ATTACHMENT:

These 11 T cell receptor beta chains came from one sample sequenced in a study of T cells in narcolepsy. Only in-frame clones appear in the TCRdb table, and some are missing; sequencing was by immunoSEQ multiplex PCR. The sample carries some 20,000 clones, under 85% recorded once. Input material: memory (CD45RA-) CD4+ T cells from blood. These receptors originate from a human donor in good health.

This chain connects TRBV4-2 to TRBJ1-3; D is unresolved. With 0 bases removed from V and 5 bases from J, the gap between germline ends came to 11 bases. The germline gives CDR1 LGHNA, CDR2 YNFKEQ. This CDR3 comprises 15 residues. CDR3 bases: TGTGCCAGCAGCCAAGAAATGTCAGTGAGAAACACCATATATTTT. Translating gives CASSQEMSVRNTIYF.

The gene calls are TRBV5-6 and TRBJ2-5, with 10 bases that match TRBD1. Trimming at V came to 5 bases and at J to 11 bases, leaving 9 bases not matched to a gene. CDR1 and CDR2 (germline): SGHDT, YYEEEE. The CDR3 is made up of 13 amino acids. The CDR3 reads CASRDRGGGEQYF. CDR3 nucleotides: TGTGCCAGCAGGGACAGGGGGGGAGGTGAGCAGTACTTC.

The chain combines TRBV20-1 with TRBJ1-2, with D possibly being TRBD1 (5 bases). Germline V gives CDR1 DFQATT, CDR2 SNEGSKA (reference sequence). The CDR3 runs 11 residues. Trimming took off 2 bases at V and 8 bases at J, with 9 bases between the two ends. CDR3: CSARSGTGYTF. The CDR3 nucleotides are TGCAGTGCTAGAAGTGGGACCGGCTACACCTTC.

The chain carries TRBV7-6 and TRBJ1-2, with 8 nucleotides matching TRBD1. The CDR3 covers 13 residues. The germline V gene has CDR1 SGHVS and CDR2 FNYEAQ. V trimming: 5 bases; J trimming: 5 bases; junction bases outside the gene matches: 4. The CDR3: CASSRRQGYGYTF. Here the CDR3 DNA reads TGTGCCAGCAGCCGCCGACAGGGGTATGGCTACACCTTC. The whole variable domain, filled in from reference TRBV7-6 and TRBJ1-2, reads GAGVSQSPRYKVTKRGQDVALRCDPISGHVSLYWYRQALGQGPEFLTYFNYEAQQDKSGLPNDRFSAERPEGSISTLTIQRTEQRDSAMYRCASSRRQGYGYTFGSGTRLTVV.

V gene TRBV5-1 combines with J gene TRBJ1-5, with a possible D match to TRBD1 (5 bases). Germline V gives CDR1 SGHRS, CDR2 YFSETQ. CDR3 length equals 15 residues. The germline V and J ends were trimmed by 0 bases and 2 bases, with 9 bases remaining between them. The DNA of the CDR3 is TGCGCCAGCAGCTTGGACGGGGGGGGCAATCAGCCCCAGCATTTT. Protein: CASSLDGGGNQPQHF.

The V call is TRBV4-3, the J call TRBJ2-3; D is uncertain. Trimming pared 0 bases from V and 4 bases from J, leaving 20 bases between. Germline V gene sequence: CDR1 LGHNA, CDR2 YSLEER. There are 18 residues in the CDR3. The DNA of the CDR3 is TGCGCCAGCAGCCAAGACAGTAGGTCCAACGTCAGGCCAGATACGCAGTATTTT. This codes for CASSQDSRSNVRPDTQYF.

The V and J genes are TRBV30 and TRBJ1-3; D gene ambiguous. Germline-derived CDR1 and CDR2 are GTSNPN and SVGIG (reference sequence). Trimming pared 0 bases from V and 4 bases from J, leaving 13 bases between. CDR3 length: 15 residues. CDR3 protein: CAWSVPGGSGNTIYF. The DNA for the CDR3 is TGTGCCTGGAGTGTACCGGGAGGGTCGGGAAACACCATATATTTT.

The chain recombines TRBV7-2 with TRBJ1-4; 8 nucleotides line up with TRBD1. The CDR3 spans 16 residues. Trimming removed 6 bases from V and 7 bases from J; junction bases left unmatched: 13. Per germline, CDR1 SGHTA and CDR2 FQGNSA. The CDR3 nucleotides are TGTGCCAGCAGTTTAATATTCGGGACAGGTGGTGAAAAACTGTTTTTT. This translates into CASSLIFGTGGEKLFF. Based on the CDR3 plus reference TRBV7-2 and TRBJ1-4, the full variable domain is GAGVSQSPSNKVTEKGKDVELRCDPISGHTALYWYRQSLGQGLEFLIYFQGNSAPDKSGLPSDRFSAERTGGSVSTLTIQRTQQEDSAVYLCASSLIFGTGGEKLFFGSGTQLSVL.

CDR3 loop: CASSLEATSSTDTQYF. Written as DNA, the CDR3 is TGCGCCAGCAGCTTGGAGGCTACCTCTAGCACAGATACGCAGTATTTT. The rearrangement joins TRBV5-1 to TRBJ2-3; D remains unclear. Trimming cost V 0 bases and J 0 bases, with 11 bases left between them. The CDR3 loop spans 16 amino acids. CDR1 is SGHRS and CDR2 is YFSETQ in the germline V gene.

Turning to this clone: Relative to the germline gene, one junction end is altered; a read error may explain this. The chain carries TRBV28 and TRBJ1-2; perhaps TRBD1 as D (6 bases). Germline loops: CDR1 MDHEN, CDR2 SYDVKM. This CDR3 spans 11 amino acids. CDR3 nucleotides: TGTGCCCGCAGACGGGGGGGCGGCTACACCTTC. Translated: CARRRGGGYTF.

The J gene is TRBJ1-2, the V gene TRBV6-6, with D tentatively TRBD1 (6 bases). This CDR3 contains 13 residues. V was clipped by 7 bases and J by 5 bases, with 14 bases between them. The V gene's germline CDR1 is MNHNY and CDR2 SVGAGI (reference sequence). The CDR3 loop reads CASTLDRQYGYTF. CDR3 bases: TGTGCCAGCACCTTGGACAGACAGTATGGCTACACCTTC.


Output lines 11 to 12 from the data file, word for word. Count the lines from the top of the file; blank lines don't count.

Turning to this clone: Relative to the germline gene, one junction end is altered; a read error may explain this. The chain carries TRBV28 and TRBJ1-2; perhaps TRBD1 as D (6 bases). Germline loops: CDR1 MDHEN, CDR2 SYDVKM. This CDR3 spans 11 amino acids. CDR3 nucleotides: TGTGCCCGCAGACGGGGGGGCGGCTACACCTTC. Translated: CARRRGGGYTF.

The J gene is TRBJ1-2, the V gene TRBV6-6, with D tentatively TRBD1 (6 bases). This CDR3 contains 13 residues. V was clipped by 7 bases and J by 5 bases, with 14 bases between them. The V gene's germline CDR1 is MNHNY and CDR2 SVGAGI (reference sequence). The CDR3 loop reads CASTLDRQYGYTF. CDR3 bases: TGTGCCAGCACCTTGGACAGACAGTATGGCTACACCTTC.